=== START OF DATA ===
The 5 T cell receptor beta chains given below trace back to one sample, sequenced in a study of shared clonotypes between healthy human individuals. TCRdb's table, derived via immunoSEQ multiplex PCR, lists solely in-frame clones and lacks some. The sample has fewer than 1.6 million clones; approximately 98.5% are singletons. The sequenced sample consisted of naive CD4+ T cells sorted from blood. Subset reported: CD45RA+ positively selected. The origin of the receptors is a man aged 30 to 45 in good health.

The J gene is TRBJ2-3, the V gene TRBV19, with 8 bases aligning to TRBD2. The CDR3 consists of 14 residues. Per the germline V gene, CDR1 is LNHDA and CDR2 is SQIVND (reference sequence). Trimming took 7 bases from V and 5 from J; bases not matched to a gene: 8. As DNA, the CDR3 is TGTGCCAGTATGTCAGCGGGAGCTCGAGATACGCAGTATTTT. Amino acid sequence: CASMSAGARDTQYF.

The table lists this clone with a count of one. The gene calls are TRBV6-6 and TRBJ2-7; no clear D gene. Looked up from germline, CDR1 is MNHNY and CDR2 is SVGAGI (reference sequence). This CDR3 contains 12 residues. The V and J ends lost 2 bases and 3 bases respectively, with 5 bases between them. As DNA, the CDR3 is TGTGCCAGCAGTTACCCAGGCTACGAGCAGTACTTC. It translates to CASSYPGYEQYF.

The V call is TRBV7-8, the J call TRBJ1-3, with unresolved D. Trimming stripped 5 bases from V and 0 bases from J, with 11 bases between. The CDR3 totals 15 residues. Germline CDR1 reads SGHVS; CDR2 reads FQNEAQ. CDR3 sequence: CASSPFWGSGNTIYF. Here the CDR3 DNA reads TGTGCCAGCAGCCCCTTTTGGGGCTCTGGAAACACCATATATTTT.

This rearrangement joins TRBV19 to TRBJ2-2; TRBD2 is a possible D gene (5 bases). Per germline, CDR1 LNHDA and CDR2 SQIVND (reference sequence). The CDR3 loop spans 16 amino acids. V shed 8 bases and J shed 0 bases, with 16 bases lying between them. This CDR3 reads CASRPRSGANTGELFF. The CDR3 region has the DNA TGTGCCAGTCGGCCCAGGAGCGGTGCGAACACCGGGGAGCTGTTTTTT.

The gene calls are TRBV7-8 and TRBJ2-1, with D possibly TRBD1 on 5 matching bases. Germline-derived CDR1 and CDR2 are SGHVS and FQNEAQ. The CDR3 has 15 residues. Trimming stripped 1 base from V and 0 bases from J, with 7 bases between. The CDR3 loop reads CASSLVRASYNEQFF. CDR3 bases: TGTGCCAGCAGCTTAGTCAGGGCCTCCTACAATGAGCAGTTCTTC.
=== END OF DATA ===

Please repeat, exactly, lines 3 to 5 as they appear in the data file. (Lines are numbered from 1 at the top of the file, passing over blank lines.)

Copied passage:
The table lists this clone with a count of one. The gene calls are TRBV6-6 and TRBJ2-7; no clear D gene. Looked up from germline, CDR1 is MNHNY and CDR2 is SVGAGI (reference sequence). This CDR3 contains 12 residues. The V and J ends lost 2 bases and 3 bases respectively, with 5 bases between them. As DNA, the CDR3 is TGTGCCAGCAGTTACCCAGGCTACGAGCAGTACTTC. It translates to CASSYPGYEQYF.

The V call is TRBV7-8, the J call TRBJ1-3, with unresolved D. Trimming stripped 5 bases from V and 0 bases from J, with 11 bases between. The CDR3 totals 15 residues. Germline CDR1 reads SGHVS; CDR2 reads FQNEAQ. CDR3 sequence: CASSPFWGSGNTIYF. Here the CDR3 DNA reads TGTGCCAGCAGCCCCTTTTGGGGCTCTGGAAACACCATATATTTT.

This rearrangement joins TRBV19 to TRBJ2-2; TRBD2 is a possible D gene (5 bases). Per germline, CDR1 LNHDA and CDR2 SQIVND (reference sequence). The CDR3 loop spans 16 amino acids. V shed 8 bases and J shed 0 bases, with 16 bases lying between them. This CDR3 reads CASRPRSGANTGELFF. The CDR3 region has the DNA TGTGCCAGTCGGCCCAGGAGCGGTGCGAACACCGGGGAGCTGTTTTTT.